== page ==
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    • L says:

      hi katt,
      i am a single mom to a 2 year old and i looking to teach overseas next year. i see you have been hired in four countries. would you mind sharing the names of your schools and if the package they offered allowed you to save some money.

      thanks!
      lighow@gmail.com

      Like

  25. OSMarsupial says:

    Not quite a similar situation, however being gay in many parts of the world is not really acceptable. Only advice I would give is to try and stick to the liberal western European states/N america/Australasia schools. Sorry not much help!

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    • BeHonest says:

      I disagree. I am living in a very Catholic country with my partner and we are very out among colleagues and very accepted. Most schools with be fine with it and then just be smart outside the school community. If you are interested in a school, write to them; it doesn’t hurt to inquire.

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      • help with applications please says:

        So did you apply as a couple for the job fair? We are very discrete in our current schools as far as the parent community is concerned. We just want to get to the interview stage for jobs in Sth America but have been told by a recruiting agency that we will be pretty much looked over. 😦
        Are you in Sth America by any chance?

        Like

      • edoboy says:

        I’m working on a proposal to our school’s board to extend benefits to same-sex partners. I’d be really greatful if anyone who is at a school where they get benefits for their gay partner could contact me with some basic details about how the school handled things.

        I know many faculties in Asia have requested policy changes, but as far as I know non of the school in the region have implemented same-sex spouse benefits yet. I’d like our school to become a leader in this!

        Like

        • muckpuk says:

          We are working in a school in Thailand where the only GREAT thing is a non discrimination policy. We went to the London job-fair as a couple and I get all benefits as a married spouse. The only difference is that I still have to do VISA runs as Thailand itself did not recognize me as a legal spouse. We did also apply for some schools in Africa.Two schools told us very honestly that although they would love to hire us they can not guarantee our safety in those countrys as Gay couples can still be stoned to death! So I guess Africa is out. I have never been in the closet and I think it will not suit me much.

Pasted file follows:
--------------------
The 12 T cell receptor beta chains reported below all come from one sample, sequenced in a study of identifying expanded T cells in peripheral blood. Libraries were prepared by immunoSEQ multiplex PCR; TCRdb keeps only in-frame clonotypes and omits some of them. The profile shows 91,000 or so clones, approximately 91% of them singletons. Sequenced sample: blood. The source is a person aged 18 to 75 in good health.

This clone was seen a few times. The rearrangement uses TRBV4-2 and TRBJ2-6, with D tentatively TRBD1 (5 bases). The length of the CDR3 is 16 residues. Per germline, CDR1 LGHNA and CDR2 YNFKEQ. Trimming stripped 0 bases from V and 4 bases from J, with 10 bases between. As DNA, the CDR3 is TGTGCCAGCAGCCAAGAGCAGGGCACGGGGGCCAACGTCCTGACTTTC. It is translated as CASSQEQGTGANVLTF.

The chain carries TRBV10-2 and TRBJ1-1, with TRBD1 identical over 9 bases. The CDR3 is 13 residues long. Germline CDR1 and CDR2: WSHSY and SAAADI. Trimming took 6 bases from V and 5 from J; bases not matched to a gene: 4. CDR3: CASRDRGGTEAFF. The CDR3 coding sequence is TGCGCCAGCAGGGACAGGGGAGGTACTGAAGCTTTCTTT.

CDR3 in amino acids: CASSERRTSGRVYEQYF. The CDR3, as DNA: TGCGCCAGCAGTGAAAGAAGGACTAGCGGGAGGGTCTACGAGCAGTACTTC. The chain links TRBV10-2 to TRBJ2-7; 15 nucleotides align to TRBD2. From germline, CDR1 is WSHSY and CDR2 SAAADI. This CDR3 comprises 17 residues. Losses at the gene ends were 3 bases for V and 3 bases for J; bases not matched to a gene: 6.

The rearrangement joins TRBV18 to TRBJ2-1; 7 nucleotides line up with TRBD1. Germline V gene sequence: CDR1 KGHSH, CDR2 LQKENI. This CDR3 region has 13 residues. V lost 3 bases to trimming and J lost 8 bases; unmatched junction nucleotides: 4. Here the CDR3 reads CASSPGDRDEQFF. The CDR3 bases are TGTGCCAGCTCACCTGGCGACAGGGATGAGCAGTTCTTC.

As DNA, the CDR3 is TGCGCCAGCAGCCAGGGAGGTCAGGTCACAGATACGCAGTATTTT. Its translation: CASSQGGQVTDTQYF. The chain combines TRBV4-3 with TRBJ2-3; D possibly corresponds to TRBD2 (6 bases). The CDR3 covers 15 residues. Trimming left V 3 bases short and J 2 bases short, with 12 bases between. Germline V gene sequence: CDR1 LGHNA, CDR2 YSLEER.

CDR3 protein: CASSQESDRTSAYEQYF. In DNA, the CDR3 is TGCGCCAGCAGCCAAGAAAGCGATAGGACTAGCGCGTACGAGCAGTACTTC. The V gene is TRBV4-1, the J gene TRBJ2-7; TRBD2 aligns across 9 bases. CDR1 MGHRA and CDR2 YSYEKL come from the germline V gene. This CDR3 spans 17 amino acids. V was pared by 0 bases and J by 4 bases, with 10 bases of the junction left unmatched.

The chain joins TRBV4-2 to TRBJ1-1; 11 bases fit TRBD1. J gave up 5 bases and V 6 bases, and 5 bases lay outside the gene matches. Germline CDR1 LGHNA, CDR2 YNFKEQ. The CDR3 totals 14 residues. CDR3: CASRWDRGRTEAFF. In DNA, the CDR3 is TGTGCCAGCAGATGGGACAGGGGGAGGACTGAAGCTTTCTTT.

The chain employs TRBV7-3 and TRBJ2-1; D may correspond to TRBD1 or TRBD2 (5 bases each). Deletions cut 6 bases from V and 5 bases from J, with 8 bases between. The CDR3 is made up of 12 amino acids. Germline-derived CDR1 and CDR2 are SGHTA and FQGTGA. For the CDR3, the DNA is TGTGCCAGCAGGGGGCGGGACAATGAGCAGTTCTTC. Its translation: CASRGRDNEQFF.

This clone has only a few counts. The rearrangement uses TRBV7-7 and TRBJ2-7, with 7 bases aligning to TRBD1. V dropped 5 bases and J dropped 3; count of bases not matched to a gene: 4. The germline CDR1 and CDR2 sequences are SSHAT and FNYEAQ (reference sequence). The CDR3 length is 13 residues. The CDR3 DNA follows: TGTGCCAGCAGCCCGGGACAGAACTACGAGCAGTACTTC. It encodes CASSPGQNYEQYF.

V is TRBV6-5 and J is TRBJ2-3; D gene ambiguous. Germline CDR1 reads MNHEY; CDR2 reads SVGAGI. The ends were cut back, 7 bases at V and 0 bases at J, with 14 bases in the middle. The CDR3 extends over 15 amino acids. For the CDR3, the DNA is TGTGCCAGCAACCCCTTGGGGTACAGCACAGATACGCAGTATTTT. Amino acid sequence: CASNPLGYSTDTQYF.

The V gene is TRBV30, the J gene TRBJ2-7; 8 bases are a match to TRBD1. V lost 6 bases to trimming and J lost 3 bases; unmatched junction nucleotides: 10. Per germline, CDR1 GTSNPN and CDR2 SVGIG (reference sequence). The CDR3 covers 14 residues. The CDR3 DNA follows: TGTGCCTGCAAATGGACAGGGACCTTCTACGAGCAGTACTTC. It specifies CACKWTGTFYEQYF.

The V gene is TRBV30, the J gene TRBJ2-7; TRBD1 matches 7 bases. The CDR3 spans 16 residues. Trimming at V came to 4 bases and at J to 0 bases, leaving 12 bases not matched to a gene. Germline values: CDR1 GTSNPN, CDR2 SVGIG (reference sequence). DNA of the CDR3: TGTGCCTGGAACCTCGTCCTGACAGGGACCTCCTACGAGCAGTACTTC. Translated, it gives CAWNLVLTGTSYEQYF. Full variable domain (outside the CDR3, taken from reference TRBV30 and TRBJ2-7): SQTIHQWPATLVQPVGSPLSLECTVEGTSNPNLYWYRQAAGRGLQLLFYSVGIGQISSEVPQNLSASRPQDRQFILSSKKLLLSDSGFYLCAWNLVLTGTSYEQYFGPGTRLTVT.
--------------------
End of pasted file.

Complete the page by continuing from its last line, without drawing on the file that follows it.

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          • d says:

            I would love to know what school you are at. I was at a big downtown international school in the Sukhumvit area for three years and left in 2010 due to the anti gay policy. Now my partner can get a retirement visa in Thailand I want to go back but obviously don’t want to go to a school

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            • M says:

              Hey, I was just wondering at which school you had problems. I just got accepted to a school there and I really hope it isnt the same one.

              Like

  26. help with applications please says:

    We are a female same sex couple with two children looking to attend two upcoming job fairs (AASSA and Search London). We are wondering if there are any other international school teachers out there in a similar situation. If so, how did you apply for the job fairs? Did you apply as singles or as married couples? We are officially Civil Partners under UK law but are not sure how we will be received if we apply as a couple for this upcoming recruitment season. Any thoughts from Heads of schools or teachers very much appreciated.

    Like

    • Trav45 says:

      I don’t know a lot about this, but I do think it depends on where you want to go. The Middle East is probably out. I have some gay friends(not together) who teach in two different ME countries; they were both told they would have to keep very private and that if it came out they were gay, they would have to be let go.

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      • suufia says:

        I work at the Carol Morgan Morgan School in Santo Domingo, Domincian Republic. We have same sex couples working here. Try applying🙂

        Like